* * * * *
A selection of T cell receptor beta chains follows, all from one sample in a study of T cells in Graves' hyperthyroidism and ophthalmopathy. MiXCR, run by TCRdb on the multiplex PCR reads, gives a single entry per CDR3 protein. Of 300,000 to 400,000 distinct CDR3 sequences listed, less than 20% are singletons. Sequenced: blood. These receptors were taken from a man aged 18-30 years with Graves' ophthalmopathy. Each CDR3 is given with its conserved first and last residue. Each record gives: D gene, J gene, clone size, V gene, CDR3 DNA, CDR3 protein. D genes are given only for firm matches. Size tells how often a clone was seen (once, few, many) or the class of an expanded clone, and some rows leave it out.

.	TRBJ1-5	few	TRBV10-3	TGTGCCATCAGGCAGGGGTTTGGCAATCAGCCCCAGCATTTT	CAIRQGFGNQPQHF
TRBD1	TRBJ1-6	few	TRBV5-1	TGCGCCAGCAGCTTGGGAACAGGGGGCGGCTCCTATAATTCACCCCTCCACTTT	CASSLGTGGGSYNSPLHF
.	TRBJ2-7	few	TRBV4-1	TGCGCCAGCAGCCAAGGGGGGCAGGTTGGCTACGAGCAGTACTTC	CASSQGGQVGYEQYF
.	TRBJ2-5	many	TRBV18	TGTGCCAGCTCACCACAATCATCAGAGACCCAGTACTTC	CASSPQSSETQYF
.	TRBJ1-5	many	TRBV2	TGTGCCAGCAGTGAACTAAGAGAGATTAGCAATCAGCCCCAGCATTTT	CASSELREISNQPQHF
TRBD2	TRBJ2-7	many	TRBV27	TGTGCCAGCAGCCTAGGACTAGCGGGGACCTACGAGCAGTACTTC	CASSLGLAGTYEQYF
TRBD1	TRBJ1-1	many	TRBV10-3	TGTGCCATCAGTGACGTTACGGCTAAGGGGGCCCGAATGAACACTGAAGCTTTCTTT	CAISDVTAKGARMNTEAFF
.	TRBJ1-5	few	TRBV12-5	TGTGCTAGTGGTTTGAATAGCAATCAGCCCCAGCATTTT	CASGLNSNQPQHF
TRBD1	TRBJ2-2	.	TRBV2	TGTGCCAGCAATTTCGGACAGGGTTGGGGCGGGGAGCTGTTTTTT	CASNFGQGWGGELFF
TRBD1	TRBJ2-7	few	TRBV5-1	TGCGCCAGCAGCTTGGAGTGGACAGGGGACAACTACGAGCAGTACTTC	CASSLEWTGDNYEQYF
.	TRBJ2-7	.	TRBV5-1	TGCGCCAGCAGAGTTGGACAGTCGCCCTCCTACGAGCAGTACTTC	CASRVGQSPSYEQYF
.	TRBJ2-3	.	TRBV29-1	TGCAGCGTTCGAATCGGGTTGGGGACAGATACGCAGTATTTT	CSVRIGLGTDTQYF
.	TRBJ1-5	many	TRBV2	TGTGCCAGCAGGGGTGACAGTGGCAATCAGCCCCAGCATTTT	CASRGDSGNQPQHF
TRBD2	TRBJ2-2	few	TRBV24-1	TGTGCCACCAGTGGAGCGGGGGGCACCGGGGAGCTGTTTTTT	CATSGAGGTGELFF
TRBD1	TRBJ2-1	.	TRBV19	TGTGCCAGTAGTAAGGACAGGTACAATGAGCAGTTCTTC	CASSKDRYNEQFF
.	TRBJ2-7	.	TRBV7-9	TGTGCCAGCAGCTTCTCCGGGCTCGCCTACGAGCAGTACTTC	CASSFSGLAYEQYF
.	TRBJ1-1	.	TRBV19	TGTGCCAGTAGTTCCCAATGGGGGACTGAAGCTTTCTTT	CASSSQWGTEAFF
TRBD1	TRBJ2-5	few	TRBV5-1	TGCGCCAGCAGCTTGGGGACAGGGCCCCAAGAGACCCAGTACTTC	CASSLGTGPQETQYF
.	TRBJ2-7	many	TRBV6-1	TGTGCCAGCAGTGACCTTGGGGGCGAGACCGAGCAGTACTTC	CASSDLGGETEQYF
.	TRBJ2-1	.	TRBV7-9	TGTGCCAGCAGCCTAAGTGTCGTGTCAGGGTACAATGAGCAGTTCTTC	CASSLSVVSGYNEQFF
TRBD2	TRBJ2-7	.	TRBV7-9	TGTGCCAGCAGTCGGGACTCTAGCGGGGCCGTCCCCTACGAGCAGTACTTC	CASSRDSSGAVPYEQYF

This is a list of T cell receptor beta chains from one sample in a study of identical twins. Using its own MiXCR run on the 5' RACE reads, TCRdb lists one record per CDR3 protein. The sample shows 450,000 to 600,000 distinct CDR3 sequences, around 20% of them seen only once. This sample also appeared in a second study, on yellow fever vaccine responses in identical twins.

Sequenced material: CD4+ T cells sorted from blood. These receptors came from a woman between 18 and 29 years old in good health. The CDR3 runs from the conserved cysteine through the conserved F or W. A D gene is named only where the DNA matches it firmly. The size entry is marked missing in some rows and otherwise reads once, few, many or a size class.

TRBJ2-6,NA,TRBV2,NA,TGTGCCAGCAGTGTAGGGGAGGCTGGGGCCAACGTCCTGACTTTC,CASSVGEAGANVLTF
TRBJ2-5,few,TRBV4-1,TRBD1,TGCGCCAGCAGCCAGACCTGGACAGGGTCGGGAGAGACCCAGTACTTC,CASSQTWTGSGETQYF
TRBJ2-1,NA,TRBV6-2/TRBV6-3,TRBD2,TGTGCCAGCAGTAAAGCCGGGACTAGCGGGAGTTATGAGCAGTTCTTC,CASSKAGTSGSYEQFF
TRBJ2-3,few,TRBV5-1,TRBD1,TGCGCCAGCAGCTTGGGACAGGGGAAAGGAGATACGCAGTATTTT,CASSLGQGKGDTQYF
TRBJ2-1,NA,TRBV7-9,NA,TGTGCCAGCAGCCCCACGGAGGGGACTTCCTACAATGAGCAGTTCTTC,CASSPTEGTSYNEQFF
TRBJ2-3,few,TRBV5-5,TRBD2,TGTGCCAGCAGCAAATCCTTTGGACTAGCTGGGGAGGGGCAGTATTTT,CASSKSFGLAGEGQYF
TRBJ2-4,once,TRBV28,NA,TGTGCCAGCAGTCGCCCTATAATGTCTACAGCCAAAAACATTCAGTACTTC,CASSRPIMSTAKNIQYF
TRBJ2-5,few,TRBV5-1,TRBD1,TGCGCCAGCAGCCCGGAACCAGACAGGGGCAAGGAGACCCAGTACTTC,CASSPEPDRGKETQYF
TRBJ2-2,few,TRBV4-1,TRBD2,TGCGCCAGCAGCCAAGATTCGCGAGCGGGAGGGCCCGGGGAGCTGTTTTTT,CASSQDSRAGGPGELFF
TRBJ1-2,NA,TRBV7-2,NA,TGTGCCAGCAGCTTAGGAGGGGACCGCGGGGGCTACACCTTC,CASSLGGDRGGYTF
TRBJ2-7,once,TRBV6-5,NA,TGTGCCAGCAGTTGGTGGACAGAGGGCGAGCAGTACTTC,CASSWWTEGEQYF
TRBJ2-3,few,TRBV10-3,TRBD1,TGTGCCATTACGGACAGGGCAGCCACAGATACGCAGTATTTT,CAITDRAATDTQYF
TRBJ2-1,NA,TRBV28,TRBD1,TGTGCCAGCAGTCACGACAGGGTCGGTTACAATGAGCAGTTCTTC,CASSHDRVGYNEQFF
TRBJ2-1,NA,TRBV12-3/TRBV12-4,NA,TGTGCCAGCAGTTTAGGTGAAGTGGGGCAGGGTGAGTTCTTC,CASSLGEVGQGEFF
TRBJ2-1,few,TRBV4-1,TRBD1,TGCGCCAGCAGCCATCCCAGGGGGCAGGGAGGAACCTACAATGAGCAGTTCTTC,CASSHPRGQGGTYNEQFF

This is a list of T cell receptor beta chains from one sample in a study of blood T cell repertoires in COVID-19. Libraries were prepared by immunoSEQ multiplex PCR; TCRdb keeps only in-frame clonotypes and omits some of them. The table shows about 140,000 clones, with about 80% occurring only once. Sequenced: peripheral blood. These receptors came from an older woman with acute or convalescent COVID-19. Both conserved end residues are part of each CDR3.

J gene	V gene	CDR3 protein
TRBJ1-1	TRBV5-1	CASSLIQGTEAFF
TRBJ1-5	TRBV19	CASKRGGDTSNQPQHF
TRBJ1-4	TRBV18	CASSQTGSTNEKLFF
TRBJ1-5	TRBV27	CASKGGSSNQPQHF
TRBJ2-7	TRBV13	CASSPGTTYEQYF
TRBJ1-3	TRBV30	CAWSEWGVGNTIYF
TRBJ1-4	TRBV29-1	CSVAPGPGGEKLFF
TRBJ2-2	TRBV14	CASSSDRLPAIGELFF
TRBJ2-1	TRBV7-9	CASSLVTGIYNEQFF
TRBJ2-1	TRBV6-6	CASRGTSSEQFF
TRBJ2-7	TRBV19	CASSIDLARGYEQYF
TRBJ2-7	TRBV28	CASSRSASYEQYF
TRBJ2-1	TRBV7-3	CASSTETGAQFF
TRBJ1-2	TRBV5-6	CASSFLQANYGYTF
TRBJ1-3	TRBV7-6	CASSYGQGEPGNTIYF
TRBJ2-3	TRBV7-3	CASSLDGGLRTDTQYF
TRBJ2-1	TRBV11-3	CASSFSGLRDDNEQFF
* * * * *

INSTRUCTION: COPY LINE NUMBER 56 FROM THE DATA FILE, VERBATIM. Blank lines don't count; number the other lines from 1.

TRBJ1-3	TRBV7-6	CASSYGQGEPGNTIYF